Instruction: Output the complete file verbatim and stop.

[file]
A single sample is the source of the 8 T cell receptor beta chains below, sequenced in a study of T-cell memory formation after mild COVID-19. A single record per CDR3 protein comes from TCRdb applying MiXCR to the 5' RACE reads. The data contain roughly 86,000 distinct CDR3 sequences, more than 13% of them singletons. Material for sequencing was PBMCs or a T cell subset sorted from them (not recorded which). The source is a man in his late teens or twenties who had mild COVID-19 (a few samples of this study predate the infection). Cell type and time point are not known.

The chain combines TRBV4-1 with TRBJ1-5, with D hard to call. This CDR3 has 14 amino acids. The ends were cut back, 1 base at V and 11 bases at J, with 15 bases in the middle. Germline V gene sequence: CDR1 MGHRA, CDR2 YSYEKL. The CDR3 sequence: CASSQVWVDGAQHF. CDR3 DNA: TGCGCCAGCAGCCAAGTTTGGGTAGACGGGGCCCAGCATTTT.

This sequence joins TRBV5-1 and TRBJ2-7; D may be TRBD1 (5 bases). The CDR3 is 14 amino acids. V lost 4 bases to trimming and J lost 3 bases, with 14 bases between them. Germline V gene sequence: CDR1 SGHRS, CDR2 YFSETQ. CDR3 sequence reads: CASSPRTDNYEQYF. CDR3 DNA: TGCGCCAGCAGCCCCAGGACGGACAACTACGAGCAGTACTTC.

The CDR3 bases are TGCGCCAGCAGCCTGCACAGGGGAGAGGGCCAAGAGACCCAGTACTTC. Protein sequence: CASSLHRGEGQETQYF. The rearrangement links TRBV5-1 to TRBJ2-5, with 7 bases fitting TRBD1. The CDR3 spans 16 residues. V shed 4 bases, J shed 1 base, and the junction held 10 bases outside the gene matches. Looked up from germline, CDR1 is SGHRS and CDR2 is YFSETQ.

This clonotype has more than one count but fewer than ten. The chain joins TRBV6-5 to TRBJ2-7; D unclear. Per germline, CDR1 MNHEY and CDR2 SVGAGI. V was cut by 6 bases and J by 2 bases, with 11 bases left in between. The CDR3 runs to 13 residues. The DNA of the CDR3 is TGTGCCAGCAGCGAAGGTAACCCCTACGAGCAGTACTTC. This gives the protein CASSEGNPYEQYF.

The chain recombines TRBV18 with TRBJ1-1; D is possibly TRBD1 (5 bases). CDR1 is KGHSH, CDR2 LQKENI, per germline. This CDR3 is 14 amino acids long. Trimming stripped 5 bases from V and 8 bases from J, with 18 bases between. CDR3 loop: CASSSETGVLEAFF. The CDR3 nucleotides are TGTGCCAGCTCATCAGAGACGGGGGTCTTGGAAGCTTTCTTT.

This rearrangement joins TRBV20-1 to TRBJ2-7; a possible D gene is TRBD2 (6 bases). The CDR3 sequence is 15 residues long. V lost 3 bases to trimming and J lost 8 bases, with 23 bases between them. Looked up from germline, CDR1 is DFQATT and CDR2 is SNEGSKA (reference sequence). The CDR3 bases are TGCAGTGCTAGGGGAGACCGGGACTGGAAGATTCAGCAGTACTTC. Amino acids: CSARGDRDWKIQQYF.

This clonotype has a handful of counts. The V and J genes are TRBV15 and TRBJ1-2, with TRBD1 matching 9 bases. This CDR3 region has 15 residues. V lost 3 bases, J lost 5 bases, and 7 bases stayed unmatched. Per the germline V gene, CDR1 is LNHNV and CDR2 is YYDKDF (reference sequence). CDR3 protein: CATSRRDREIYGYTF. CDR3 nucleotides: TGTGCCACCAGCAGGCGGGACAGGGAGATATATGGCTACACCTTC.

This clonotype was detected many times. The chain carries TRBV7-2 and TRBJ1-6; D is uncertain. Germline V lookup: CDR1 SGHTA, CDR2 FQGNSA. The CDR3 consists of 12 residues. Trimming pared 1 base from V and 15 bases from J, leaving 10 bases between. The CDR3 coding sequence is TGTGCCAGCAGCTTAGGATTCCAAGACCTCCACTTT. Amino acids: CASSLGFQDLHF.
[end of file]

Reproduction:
A single sample is the source of the 8 T cell receptor beta chains below, sequenced in a study of T-cell memory formation after mild COVID-19. A single record per CDR3 protein comes from TCRdb applying MiXCR to the 5' RACE reads. The data contain roughly 86,000 distinct CDR3 sequences, more than 13% of them singletons. Material for sequencing was PBMCs or a T cell subset sorted from them (not recorded which). The source is a man in his late teens or twenties who had mild COVID-19 (a few samples of this study predate the infection). Cell type and time point are not known.

The chain combines TRBV4-1 with TRBJ1-5, with D hard to call. This CDR3 has 14 amino acids. The ends were cut back, 1 base at V and 11 bases at J, with 15 bases in the middle. Germline V gene sequence: CDR1 MGHRA, CDR2 YSYEKL. The CDR3 sequence: CASSQVWVDGAQHF. CDR3 DNA: TGCGCCAGCAGCCAAGTTTGGGTAGACGGGGCCCAGCATTTT.

This sequence joins TRBV5-1 and TRBJ2-7; D may be TRBD1 (5 bases). The CDR3 is 14 amino acids. V lost 4 bases to trimming and J lost 3 bases, with 14 bases between them. Germline V gene sequence: CDR1 SGHRS, CDR2 YFSETQ. CDR3 sequence reads: CASSPRTDNYEQYF. CDR3 DNA: TGCGCCAGCAGCCCCAGGACGGACAACTACGAGCAGTACTTC.

The CDR3 bases are TGCGCCAGCAGCCTGCACAGGGGAGAGGGCCAAGAGACCCAGTACTTC. Protein sequence: CASSLHRGEGQETQYF. The rearrangement links TRBV5-1 to TRBJ2-5, with 7 bases fitting TRBD1. The CDR3 spans 16 residues. V shed 4 bases, J shed 1 base, and the junction held 10 bases outside the gene matches. Looked up from germline, CDR1 is SGHRS and CDR2 is YFSETQ.

This clonotype has more than one count but fewer than ten. The chain joins TRBV6-5 to TRBJ2-7; D unclear. Per germline, CDR1 MNHEY and CDR2 SVGAGI. V was cut by 6 bases and J by 2 bases, with 11 bases left in between. The CDR3 runs to 13 residues. The DNA of the CDR3 is TGTGCCAGCAGCGAAGGTAACCCCTACGAGCAGTACTTC. This gives the protein CASSEGNPYEQYF.

The chain recombines TRBV18 with TRBJ1-1; D is possibly TRBD1 (5 bases). CDR1 is KGHSH, CDR2 LQKENI, per germline. This CDR3 is 14 amino acids long. Trimming stripped 5 bases from V and 8 bases from J, with 18 bases between. CDR3 loop: CASSSETGVLEAFF. The CDR3 nucleotides are TGTGCCAGCTCATCAGAGACGGGGGTCTTGGAAGCTTTCTTT.

This rearrangement joins TRBV20-1 to TRBJ2-7; a possible D gene is TRBD2 (6 bases). The CDR3 sequence is 15 residues long. V lost 3 bases to trimming and J lost 8 bases, with 23 bases between them. Looked up from germline, CDR1 is DFQATT and CDR2 is SNEGSKA (reference sequence). The CDR3 bases are TGCAGTGCTAGGGGAGACCGGGACTGGAAGATTCAGCAGTACTTC. Amino acids: CSARGDRDWKIQQYF.

This clonotype has a handful of counts. The V and J genes are TRBV15 and TRBJ1-2, with TRBD1 matching 9 bases. This CDR3 region has 15 residues. V lost 3 bases, J lost 5 bases, and 7 bases stayed unmatched. Per the germline V gene, CDR1 is LNHNV and CDR2 is YYDKDF (reference sequence). CDR3 protein: CATSRRDREIYGYTF. CDR3 nucleotides: TGTGCCACCAGCAGGCGGGACAGGGAGATATATGGCTACACCTTC.

This clonotype was detected many times. The chain carries TRBV7-2 and TRBJ1-6; D is uncertain. Germline V lookup: CDR1 SGHTA, CDR2 FQGNSA. The CDR3 consists of 12 residues. Trimming pared 1 base from V and 15 bases from J, leaving 10 bases between. The CDR3 coding sequence is TGTGCCAGCAGCTTAGGATTCCAAGACCTCCACTTT. Amino acids: CASSLGFQDLHF.